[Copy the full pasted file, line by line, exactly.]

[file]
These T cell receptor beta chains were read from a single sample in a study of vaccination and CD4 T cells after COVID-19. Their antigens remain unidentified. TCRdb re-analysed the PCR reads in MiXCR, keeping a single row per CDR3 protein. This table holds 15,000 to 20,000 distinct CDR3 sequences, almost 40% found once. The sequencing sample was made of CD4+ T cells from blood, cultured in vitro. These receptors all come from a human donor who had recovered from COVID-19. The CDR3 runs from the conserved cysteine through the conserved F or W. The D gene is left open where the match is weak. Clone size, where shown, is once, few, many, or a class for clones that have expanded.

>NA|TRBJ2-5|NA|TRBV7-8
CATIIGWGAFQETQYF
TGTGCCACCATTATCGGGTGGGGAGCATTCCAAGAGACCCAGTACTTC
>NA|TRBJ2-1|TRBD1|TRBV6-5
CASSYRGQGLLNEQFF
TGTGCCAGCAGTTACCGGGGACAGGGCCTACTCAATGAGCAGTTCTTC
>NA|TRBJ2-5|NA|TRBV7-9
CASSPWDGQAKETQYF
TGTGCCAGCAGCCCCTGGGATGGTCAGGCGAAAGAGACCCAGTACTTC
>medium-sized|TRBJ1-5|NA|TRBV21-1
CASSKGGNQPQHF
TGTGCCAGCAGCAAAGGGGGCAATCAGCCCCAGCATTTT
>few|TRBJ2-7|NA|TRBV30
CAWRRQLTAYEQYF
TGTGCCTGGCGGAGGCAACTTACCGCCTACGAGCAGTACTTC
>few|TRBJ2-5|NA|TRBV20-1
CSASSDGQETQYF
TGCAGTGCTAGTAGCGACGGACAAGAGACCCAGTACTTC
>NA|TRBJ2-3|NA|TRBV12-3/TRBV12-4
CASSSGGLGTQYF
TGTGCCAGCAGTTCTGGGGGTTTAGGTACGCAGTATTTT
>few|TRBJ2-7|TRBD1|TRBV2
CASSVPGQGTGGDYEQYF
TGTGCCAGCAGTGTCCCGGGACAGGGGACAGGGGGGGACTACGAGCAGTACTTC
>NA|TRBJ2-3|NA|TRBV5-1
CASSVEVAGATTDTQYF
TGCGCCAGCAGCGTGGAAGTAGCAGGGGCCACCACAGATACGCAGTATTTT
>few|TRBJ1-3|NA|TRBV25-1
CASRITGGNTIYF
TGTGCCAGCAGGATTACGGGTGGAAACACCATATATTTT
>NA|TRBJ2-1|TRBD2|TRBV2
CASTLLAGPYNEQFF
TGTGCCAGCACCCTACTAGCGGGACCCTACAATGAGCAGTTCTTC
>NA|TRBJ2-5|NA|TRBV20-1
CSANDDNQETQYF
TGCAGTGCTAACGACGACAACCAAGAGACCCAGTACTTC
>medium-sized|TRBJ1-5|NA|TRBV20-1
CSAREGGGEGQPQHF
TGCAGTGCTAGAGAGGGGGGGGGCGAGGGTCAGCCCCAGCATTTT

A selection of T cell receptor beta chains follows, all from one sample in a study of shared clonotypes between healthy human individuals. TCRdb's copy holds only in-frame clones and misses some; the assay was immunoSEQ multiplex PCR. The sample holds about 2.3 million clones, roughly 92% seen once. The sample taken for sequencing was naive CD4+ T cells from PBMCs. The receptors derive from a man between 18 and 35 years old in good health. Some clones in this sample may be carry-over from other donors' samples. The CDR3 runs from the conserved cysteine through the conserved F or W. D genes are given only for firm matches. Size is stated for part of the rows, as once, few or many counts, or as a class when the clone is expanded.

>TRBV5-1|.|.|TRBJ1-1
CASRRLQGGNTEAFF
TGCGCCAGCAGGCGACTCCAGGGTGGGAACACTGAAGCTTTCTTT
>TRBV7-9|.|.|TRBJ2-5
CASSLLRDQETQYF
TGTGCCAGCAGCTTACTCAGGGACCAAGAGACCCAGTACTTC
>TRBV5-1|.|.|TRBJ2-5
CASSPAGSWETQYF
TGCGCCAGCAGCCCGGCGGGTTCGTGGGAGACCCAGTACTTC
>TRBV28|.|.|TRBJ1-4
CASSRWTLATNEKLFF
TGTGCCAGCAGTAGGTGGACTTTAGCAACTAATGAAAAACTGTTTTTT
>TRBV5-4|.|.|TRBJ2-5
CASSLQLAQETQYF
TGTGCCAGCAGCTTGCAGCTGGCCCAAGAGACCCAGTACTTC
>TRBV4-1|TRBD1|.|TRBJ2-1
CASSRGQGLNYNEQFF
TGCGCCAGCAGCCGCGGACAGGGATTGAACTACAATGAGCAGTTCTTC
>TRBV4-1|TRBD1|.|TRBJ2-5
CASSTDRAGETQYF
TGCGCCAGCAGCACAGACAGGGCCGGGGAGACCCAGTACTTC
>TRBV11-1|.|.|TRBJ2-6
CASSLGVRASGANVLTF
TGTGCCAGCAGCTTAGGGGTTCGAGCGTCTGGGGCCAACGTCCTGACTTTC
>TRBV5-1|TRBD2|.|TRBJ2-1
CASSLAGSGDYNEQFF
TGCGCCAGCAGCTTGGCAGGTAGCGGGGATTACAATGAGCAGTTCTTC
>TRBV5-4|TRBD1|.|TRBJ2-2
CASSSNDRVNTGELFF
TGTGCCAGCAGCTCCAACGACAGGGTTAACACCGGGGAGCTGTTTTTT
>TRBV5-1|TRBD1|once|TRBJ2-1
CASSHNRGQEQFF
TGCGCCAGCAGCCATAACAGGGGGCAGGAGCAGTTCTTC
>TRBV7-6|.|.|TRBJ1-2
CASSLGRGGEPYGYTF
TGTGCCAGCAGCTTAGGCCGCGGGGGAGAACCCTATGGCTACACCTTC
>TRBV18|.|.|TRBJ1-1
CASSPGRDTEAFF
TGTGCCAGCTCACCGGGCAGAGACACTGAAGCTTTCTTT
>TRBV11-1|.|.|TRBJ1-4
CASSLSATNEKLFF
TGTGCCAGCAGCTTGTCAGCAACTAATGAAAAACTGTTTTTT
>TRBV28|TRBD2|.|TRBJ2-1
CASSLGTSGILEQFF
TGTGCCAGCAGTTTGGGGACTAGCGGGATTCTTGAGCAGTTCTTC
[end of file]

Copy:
These T cell receptor beta chains were read from a single sample in a study of vaccination and CD4 T cells after COVID-19. Their antigens remain unidentified. TCRdb re-analysed the PCR reads in MiXCR, keeping a single row per CDR3 protein. This table holds 15,000 to 20,000 distinct CDR3 sequences, almost 40% found once. The sequencing sample was made of CD4+ T cells from blood, cultured in vitro. These receptors all come from a human donor who had recovered from COVID-19. The CDR3 runs from the conserved cysteine through the conserved F or W. The D gene is left open where the match is weak. Clone size, where shown, is once, few, many, or a class for clones that have expanded.

>NA|TRBJ2-5|NA|TRBV7-8
CATIIGWGAFQETQYF
TGTGCCACCATTATCGGGTGGGGAGCATTCCAAGAGACCCAGTACTTC
>NA|TRBJ2-1|TRBD1|TRBV6-5
CASSYRGQGLLNEQFF
TGTGCCAGCAGTTACCGGGGACAGGGCCTACTCAATGAGCAGTTCTTC
>NA|TRBJ2-5|NA|TRBV7-9
CASSPWDGQAKETQYF
TGTGCCAGCAGCCCCTGGGATGGTCAGGCGAAAGAGACCCAGTACTTC
>medium-sized|TRBJ1-5|NA|TRBV21-1
CASSKGGNQPQHF
TGTGCCAGCAGCAAAGGGGGCAATCAGCCCCAGCATTTT
>few|TRBJ2-7|NA|TRBV30
CAWRRQLTAYEQYF
TGTGCCTGGCGGAGGCAACTTACCGCCTACGAGCAGTACTTC
>few|TRBJ2-5|NA|TRBV20-1
CSASSDGQETQYF
TGCAGTGCTAGTAGCGACGGACAAGAGACCCAGTACTTC
>NA|TRBJ2-3|NA|TRBV12-3/TRBV12-4
CASSSGGLGTQYF
TGTGCCAGCAGTTCTGGGGGTTTAGGTACGCAGTATTTT
>few|TRBJ2-7|TRBD1|TRBV2
CASSVPGQGTGGDYEQYF
TGTGCCAGCAGTGTCCCGGGACAGGGGACAGGGGGGGACTACGAGCAGTACTTC
>NA|TRBJ2-3|NA|TRBV5-1
CASSVEVAGATTDTQYF
TGCGCCAGCAGCGTGGAAGTAGCAGGGGCCACCACAGATACGCAGTATTTT
>few|TRBJ1-3|NA|TRBV25-1
CASRITGGNTIYF
TGTGCCAGCAGGATTACGGGTGGAAACACCATATATTTT
>NA|TRBJ2-1|TRBD2|TRBV2
CASTLLAGPYNEQFF
TGTGCCAGCACCCTACTAGCGGGACCCTACAATGAGCAGTTCTTC
>NA|TRBJ2-5|NA|TRBV20-1
CSANDDNQETQYF
TGCAGTGCTAACGACGACAACCAAGAGACCCAGTACTTC
>medium-sized|TRBJ1-5|NA|TRBV20-1
CSAREGGGEGQPQHF
TGCAGTGCTAGAGAGGGGGGGGGCGAGGGTCAGCCCCAGCATTTT

A selection of T cell receptor beta chains follows, all from one sample in a study of shared clonotypes between healthy human individuals. TCRdb's copy holds only in-frame clones and misses some; the assay was immunoSEQ multiplex PCR. The sample holds about 2.3 million clones, roughly 92% seen once. The sample taken for sequencing was naive CD4+ T cells from PBMCs. The receptors derive from a man between 18 and 35 years old in good health. Some clones in this sample may be carry-over from other donors' samples. The CDR3 runs from the conserved cysteine through the conserved F or W. D genes are given only for firm matches. Size is stated for part of the rows, as once, few or many counts, or as a class when the clone is expanded.

>TRBV5-1|.|.|TRBJ1-1
CASRRLQGGNTEAFF
TGCGCCAGCAGGCGACTCCAGGGTGGGAACACTGAAGCTTTCTTT
>TRBV7-9|.|.|TRBJ2-5
CASSLLRDQETQYF
TGTGCCAGCAGCTTACTCAGGGACCAAGAGACCCAGTACTTC
>TRBV5-1|.|.|TRBJ2-5
CASSPAGSWETQYF
TGCGCCAGCAGCCCGGCGGGTTCGTGGGAGACCCAGTACTTC
>TRBV28|.|.|TRBJ1-4
CASSRWTLATNEKLFF
TGTGCCAGCAGTAGGTGGACTTTAGCAACTAATGAAAAACTGTTTTTT
>TRBV5-4|.|.|TRBJ2-5
CASSLQLAQETQYF
TGTGCCAGCAGCTTGCAGCTGGCCCAAGAGACCCAGTACTTC
>TRBV4-1|TRBD1|.|TRBJ2-1
CASSRGQGLNYNEQFF
TGCGCCAGCAGCCGCGGACAGGGATTGAACTACAATGAGCAGTTCTTC
>TRBV4-1|TRBD1|.|TRBJ2-5
CASSTDRAGETQYF
TGCGCCAGCAGCACAGACAGGGCCGGGGAGACCCAGTACTTC
>TRBV11-1|.|.|TRBJ2-6
CASSLGVRASGANVLTF
TGTGCCAGCAGCTTAGGGGTTCGAGCGTCTGGGGCCAACGTCCTGACTTTC
>TRBV5-1|TRBD2|.|TRBJ2-1
CASSLAGSGDYNEQFF
TGCGCCAGCAGCTTGGCAGGTAGCGGGGATTACAATGAGCAGTTCTTC
>TRBV5-4|TRBD1|.|TRBJ2-2
CASSSNDRVNTGELFF
TGTGCCAGCAGCTCCAACGACAGGGTTAACACCGGGGAGCTGTTTTTT
>TRBV5-1|TRBD1|once|TRBJ2-1
CASSHNRGQEQFF
TGCGCCAGCAGCCATAACAGGGGGCAGGAGCAGTTCTTC
>TRBV7-6|.|.|TRBJ1-2
CASSLGRGGEPYGYTF
TGTGCCAGCAGCTTAGGCCGCGGGGGAGAACCCTATGGCTACACCTTC
>TRBV18|.|.|TRBJ1-1
CASSPGRDTEAFF
TGTGCCAGCTCACCGGGCAGAGACACTGAAGCTTTCTTT
>TRBV11-1|.|.|TRBJ1-4
CASSLSATNEKLFF
TGTGCCAGCAGCTTGTCAGCAACTAATGAAAAACTGTTTTTT
>TRBV28|TRBD2|.|TRBJ2-1
CASSLGTSGILEQFF
TGTGCCAGCAGTTTGGGGACTAGCGGGATTCTTGAGCAGTTCTTC